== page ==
For pathogens transmitted from person to person, vaccination of a community may reduce pathogen transmission and thereby confer protection to the community beyond that expected on the basis of direct vaccine protection of vaccinees. This phenomenon is known as herd protection. The level of herd protection induced by a vaccine depends on several factors, including known vaccine protective efficacy, the level and distribution of vaccine coverage in the community, and the degree to which different groups in the community mix with each other (1). Assessing herd protection of a vaccine has increased due to the cost of vaccines, especially in resource constrained settings, as well as for vaccines with moderate levels of efficacy for which additional herd effects may need to be considered to make a strong public health case for vaccine introduction. For the oral cholera vaccines (OCVs) that confer only a moderate level of protection are a good example (2). Although killed WC OCVs had been licensed since the 1990s, their herd protective effects were not appreciated until 2005. At that time we demonstrated such herd effects in a clinical study of killed WC OCVs that we had conducted 20 years earlier in rural Bangladesh (3). Since killed WC OCVs offered moderate level of protection (~50%) that persisted for 2 to 3 years in the 1985 trial (4), the vaccines were not introduced as a tool to control cholera in cholera affected countries, with the exception of Vietnam. Had the additional benefit of vaccine herd protection been known at that time, these OCVs might have been included into the immunization programs in countries with cholera. Nowadays, the killed WC OCVs are widely used in cholera affected countries for controlling cholera outbreaks and endemic cholera, an effort that is benefitted by the global killed WC OCV stockpile (5).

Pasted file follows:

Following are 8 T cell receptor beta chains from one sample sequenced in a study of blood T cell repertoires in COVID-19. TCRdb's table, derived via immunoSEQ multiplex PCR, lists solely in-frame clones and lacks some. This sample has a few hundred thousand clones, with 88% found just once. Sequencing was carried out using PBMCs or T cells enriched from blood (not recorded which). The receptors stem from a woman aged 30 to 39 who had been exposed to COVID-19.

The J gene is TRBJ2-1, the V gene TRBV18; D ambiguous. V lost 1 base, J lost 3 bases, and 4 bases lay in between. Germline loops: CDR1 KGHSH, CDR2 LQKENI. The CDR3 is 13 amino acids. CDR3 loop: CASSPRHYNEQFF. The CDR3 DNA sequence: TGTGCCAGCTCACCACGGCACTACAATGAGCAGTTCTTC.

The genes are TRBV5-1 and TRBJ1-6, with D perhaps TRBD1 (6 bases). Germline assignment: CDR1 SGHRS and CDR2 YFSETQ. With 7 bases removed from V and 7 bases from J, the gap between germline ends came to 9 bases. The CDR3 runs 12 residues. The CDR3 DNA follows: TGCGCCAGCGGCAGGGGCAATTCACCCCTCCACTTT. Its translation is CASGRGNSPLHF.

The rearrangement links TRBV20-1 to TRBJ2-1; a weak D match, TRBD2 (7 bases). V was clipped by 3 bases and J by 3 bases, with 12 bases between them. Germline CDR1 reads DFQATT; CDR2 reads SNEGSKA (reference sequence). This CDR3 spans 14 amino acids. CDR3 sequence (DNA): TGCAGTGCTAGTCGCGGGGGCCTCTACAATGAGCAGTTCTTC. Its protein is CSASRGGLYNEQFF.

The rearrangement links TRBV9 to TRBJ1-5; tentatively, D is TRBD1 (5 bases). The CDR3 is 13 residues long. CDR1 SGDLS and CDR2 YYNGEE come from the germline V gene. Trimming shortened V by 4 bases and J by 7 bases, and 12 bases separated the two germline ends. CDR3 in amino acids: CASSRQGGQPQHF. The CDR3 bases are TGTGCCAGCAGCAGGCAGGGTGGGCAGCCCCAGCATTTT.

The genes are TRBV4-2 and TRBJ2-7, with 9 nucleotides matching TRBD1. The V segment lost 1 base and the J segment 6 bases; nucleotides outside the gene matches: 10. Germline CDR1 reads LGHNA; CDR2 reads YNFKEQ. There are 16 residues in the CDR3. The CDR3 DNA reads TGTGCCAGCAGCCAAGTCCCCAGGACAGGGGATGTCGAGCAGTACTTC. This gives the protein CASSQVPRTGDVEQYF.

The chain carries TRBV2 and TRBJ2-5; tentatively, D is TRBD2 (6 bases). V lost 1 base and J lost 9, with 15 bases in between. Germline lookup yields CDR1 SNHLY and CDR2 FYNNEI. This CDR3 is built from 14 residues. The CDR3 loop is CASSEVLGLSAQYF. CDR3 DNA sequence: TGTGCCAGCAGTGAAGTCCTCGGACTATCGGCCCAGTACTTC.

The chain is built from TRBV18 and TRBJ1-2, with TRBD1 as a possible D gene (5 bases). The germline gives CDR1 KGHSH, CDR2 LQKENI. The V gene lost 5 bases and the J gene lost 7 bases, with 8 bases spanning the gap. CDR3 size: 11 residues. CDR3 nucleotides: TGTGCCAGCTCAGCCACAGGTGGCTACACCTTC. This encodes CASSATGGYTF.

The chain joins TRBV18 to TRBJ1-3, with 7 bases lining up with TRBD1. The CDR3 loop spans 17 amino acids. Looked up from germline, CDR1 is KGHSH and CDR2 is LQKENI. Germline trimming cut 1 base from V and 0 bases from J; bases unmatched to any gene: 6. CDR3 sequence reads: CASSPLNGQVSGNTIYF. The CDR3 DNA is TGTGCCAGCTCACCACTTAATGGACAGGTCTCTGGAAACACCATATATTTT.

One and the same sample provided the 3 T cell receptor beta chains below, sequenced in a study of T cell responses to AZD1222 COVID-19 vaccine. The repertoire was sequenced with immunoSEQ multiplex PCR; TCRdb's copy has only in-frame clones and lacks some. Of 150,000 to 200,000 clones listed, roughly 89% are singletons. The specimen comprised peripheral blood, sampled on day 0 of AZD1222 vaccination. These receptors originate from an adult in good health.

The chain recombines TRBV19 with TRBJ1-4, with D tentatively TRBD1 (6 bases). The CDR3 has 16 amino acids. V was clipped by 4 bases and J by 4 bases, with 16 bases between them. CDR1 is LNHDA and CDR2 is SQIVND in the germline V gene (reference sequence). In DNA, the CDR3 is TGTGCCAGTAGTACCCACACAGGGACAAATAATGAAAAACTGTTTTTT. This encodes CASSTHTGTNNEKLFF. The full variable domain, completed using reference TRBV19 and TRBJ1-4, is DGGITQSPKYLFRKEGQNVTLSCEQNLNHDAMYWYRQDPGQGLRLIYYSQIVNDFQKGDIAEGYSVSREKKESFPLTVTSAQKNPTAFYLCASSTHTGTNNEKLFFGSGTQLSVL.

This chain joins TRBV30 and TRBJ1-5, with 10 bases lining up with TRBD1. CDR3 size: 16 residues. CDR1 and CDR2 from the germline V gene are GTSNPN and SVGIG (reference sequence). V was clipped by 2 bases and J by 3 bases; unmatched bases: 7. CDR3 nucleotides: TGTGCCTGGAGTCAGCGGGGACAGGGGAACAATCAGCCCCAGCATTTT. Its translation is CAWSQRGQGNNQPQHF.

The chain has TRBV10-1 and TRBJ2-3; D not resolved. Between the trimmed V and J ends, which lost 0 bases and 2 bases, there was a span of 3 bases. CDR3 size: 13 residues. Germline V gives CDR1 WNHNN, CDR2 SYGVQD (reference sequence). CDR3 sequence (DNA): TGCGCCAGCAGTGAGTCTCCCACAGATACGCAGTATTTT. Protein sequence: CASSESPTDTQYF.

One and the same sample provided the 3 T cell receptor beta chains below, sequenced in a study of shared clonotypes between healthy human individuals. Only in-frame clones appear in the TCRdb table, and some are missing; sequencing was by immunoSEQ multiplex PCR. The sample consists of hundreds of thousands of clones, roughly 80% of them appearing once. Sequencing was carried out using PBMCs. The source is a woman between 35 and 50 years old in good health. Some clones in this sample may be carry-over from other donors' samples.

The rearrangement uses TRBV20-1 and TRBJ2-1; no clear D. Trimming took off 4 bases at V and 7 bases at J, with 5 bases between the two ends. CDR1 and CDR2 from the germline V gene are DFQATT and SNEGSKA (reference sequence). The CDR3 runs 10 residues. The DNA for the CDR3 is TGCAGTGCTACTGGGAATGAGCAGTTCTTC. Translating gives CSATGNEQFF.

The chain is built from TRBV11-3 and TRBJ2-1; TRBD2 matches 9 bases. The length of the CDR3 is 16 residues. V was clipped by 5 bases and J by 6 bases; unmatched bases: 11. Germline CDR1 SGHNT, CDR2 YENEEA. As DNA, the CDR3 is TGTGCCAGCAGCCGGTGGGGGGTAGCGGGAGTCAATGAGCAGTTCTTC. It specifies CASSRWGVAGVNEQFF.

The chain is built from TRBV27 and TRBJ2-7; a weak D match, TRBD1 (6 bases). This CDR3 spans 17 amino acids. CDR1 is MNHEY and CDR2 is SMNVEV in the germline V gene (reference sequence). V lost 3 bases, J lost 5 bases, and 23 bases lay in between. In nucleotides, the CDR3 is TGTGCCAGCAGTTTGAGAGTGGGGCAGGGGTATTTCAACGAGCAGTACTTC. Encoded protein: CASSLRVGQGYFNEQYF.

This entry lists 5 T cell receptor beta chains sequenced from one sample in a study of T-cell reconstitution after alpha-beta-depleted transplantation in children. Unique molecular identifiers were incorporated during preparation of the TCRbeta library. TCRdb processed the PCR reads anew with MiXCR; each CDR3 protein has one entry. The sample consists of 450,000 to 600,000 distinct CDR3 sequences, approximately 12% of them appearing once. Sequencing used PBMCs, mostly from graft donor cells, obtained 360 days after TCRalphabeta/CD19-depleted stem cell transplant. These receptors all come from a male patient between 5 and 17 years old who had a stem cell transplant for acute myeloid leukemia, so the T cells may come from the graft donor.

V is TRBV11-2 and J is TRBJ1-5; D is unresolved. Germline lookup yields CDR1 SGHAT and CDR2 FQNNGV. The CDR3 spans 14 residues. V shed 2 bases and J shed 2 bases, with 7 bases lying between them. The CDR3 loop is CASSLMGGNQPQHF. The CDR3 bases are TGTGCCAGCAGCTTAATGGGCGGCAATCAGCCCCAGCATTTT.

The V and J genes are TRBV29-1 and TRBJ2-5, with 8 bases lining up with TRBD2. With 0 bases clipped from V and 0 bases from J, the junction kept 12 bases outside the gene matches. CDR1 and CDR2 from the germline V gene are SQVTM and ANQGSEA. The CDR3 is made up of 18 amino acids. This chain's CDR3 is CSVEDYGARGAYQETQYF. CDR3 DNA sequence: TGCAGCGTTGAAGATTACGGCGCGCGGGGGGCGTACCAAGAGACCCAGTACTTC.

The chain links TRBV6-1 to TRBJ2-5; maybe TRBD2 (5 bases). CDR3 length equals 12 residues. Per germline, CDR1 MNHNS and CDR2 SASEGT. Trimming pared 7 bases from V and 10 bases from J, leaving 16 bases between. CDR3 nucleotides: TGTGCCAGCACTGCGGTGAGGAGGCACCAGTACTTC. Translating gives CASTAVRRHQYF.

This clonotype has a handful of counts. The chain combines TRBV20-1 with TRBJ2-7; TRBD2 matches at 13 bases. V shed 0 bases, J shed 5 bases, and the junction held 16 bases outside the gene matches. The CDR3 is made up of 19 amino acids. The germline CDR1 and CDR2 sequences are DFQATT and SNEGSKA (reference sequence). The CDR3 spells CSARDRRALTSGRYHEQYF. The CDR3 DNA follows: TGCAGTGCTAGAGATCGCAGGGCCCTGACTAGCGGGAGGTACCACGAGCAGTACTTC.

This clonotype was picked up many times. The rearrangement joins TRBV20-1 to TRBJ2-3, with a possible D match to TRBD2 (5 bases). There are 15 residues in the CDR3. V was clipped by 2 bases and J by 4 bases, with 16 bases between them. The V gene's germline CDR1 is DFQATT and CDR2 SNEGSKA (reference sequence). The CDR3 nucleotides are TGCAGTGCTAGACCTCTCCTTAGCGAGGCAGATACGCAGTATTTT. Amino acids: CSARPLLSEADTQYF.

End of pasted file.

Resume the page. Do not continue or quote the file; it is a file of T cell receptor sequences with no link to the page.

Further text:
Measures of Herd Protection by Killed WC OCV